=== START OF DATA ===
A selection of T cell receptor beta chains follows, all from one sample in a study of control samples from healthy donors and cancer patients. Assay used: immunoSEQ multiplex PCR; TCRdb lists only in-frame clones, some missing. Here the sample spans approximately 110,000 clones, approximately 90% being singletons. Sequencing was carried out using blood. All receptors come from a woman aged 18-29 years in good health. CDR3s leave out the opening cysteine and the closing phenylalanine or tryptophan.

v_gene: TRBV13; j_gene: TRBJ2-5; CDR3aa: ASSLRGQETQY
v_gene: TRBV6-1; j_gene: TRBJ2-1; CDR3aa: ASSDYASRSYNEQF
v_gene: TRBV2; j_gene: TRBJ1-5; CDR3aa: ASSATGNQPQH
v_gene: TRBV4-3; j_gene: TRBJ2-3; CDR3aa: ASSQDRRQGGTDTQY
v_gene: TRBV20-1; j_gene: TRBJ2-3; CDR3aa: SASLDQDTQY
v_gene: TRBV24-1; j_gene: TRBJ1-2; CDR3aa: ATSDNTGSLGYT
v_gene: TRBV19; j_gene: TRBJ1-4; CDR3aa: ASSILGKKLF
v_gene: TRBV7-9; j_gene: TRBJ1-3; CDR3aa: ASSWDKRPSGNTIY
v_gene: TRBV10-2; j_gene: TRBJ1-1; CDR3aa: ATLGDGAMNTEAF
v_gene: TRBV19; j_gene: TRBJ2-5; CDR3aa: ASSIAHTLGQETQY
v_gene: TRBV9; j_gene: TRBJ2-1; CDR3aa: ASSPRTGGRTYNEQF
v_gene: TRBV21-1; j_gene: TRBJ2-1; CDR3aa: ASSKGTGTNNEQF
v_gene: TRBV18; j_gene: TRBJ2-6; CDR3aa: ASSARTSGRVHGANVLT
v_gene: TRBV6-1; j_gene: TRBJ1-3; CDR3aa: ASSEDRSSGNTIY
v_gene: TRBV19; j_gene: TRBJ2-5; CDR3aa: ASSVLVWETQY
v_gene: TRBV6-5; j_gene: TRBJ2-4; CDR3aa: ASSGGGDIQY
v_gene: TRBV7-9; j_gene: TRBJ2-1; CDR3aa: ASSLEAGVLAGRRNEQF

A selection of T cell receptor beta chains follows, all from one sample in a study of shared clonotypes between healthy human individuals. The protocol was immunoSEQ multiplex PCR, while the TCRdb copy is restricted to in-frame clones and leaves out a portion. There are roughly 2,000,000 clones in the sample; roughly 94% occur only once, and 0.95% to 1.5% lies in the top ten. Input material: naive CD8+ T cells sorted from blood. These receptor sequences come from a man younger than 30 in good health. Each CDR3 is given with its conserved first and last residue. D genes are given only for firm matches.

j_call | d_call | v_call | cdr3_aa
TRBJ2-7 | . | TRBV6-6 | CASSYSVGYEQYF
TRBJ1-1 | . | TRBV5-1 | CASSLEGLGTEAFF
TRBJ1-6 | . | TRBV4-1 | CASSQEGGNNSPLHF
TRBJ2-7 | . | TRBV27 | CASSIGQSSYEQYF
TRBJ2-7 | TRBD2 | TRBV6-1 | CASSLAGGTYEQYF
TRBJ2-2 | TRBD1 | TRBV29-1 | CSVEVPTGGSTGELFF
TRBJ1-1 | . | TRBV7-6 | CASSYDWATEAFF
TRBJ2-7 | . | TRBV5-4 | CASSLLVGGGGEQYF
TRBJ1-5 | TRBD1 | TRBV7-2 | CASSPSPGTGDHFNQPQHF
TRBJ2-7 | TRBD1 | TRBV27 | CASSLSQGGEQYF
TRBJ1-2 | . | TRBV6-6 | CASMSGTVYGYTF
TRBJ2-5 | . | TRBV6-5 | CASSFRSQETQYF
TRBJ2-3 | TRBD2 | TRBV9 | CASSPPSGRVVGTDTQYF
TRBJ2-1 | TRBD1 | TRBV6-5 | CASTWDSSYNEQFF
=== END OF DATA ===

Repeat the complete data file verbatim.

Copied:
A selection of T cell receptor beta chains follows, all from one sample in a study of control samples from healthy donors and cancer patients. Assay used: immunoSEQ multiplex PCR; TCRdb lists only in-frame clones, some missing. Here the sample spans approximately 110,000 clones, approximately 90% being singletons. Sequencing was carried out using blood. All receptors come from a woman aged 18-29 years in good health. CDR3s leave out the opening cysteine and the closing phenylalanine or tryptophan.

v_gene: TRBV13; j_gene: TRBJ2-5; CDR3aa: ASSLRGQETQY
v_gene: TRBV6-1; j_gene: TRBJ2-1; CDR3aa: ASSDYASRSYNEQF
v_gene: TRBV2; j_gene: TRBJ1-5; CDR3aa: ASSATGNQPQH
v_gene: TRBV4-3; j_gene: TRBJ2-3; CDR3aa: ASSQDRRQGGTDTQY
v_gene: TRBV20-1; j_gene: TRBJ2-3; CDR3aa: SASLDQDTQY
v_gene: TRBV24-1; j_gene: TRBJ1-2; CDR3aa: ATSDNTGSLGYT
v_gene: TRBV19; j_gene: TRBJ1-4; CDR3aa: ASSILGKKLF
v_gene: TRBV7-9; j_gene: TRBJ1-3; CDR3aa: ASSWDKRPSGNTIY
v_gene: TRBV10-2; j_gene: TRBJ1-1; CDR3aa: ATLGDGAMNTEAF
v_gene: TRBV19; j_gene: TRBJ2-5; CDR3aa: ASSIAHTLGQETQY
v_gene: TRBV9; j_gene: TRBJ2-1; CDR3aa: ASSPRTGGRTYNEQF
v_gene: TRBV21-1; j_gene: TRBJ2-1; CDR3aa: ASSKGTGTNNEQF
v_gene: TRBV18; j_gene: TRBJ2-6; CDR3aa: ASSARTSGRVHGANVLT
v_gene: TRBV6-1; j_gene: TRBJ1-3; CDR3aa: ASSEDRSSGNTIY
v_gene: TRBV19; j_gene: TRBJ2-5; CDR3aa: ASSVLVWETQY
v_gene: TRBV6-5; j_gene: TRBJ2-4; CDR3aa: ASSGGGDIQY
v_gene: TRBV7-9; j_gene: TRBJ2-1; CDR3aa: ASSLEAGVLAGRRNEQF

A selection of T cell receptor beta chains follows, all from one sample in a study of shared clonotypes between healthy human individuals. The protocol was immunoSEQ multiplex PCR, while the TCRdb copy is restricted to in-frame clones and leaves out a portion. There are roughly 2,000,000 clones in the sample; roughly 94% occur only once, and 0.95% to 1.5% lies in the top ten. Input material: naive CD8+ T cells sorted from blood. These receptor sequences come from a man younger than 30 in good health. Each CDR3 is given with its conserved first and last residue. D genes are given only for firm matches.

j_call | d_call | v_call | cdr3_aa
TRBJ2-7 | . | TRBV6-6 | CASSYSVGYEQYF
TRBJ1-1 | . | TRBV5-1 | CASSLEGLGTEAFF
TRBJ1-6 | . | TRBV4-1 | CASSQEGGNNSPLHF
TRBJ2-7 | . | TRBV27 | CASSIGQSSYEQYF
TRBJ2-7 | TRBD2 | TRBV6-1 | CASSLAGGTYEQYF
TRBJ2-2 | TRBD1 | TRBV29-1 | CSVEVPTGGSTGELFF
TRBJ1-1 | . | TRBV7-6 | CASSYDWATEAFF
TRBJ2-7 | . | TRBV5-4 | CASSLLVGGGGEQYF
TRBJ1-5 | TRBD1 | TRBV7-2 | CASSPSPGTGDHFNQPQHF
TRBJ2-7 | TRBD1 | TRBV27 | CASSLSQGGEQYF
TRBJ1-2 | . | TRBV6-6 | CASMSGTVYGYTF
TRBJ2-5 | . | TRBV6-5 | CASSFRSQETQYF
TRBJ2-3 | TRBD2 | TRBV9 | CASSPPSGRVVGTDTQYF
TRBJ2-1 | TRBD1 | TRBV6-5 | CASTWDSSYNEQFF